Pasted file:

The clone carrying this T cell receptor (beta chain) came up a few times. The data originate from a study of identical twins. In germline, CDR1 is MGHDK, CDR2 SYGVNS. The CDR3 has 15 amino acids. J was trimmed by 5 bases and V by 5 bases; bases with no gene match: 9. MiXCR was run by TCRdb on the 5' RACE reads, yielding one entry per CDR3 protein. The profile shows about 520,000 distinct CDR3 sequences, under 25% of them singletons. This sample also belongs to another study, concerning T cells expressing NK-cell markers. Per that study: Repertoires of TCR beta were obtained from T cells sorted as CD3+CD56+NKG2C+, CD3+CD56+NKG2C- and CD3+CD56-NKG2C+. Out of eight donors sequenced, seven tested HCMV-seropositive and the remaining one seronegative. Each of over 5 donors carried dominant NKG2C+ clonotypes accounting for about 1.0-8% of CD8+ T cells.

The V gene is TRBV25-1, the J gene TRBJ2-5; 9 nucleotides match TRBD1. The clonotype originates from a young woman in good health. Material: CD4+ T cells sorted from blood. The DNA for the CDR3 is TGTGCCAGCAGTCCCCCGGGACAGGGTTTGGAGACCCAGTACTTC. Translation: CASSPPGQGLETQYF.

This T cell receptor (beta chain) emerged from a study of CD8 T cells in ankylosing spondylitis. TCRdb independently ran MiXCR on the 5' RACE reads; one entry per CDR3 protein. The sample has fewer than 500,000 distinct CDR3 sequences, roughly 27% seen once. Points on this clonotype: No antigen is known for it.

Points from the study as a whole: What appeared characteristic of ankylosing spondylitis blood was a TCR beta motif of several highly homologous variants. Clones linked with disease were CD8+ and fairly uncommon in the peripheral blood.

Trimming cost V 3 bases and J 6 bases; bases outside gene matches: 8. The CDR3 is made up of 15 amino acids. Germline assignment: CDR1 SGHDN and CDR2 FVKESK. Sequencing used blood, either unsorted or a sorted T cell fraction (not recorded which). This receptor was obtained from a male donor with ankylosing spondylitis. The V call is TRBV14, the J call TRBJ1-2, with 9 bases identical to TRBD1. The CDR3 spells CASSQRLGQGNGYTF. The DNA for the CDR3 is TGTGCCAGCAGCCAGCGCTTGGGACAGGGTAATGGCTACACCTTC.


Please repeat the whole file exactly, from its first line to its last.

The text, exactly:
The clone carrying this T cell receptor (beta chain) came up a few times. The data originate from a study of identical twins. In germline, CDR1 is MGHDK, CDR2 SYGVNS. The CDR3 has 15 amino acids. J was trimmed by 5 bases and V by 5 bases; bases with no gene match: 9. MiXCR was run by TCRdb on the 5' RACE reads, yielding one entry per CDR3 protein. The profile shows about 520,000 distinct CDR3 sequences, under 25% of them singletons. This sample also belongs to another study, concerning T cells expressing NK-cell markers. Per that study: Repertoires of TCR beta were obtained from T cells sorted as CD3+CD56+NKG2C+, CD3+CD56+NKG2C- and CD3+CD56-NKG2C+. Out of eight donors sequenced, seven tested HCMV-seropositive and the remaining one seronegative. Each of over 5 donors carried dominant NKG2C+ clonotypes accounting for about 1.0-8% of CD8+ T cells.

The V gene is TRBV25-1, the J gene TRBJ2-5; 9 nucleotides match TRBD1. The clonotype originates from a young woman in good health. Material: CD4+ T cells sorted from blood. The DNA for the CDR3 is TGTGCCAGCAGTCCCCCGGGACAGGGTTTGGAGACCCAGTACTTC. Translation: CASSPPGQGLETQYF.

This T cell receptor (beta chain) emerged from a study of CD8 T cells in ankylosing spondylitis. TCRdb independently ran MiXCR on the 5' RACE reads; one entry per CDR3 protein. The sample has fewer than 500,000 distinct CDR3 sequences, roughly 27% seen once. Points on this clonotype: No antigen is known for it.

Points from the study as a whole: What appeared characteristic of ankylosing spondylitis blood was a TCR beta motif of several highly homologous variants. Clones linked with disease were CD8+ and fairly uncommon in the peripheral blood.

Trimming cost V 3 bases and J 6 bases; bases outside gene matches: 8. The CDR3 is made up of 15 amino acids. Germline assignment: CDR1 SGHDN and CDR2 FVKESK. Sequencing used blood, either unsorted or a sorted T cell fraction (not recorded which). This receptor was obtained from a male donor with ankylosing spondylitis. The V call is TRBV14, the J call TRBJ1-2, with 9 bases identical to TRBD1. The CDR3 spells CASSQRLGQGNGYTF. The DNA for the CDR3 is TGTGCCAGCAGCCAGCGCTTGGGACAGGGTAATGGCTACACCTTC.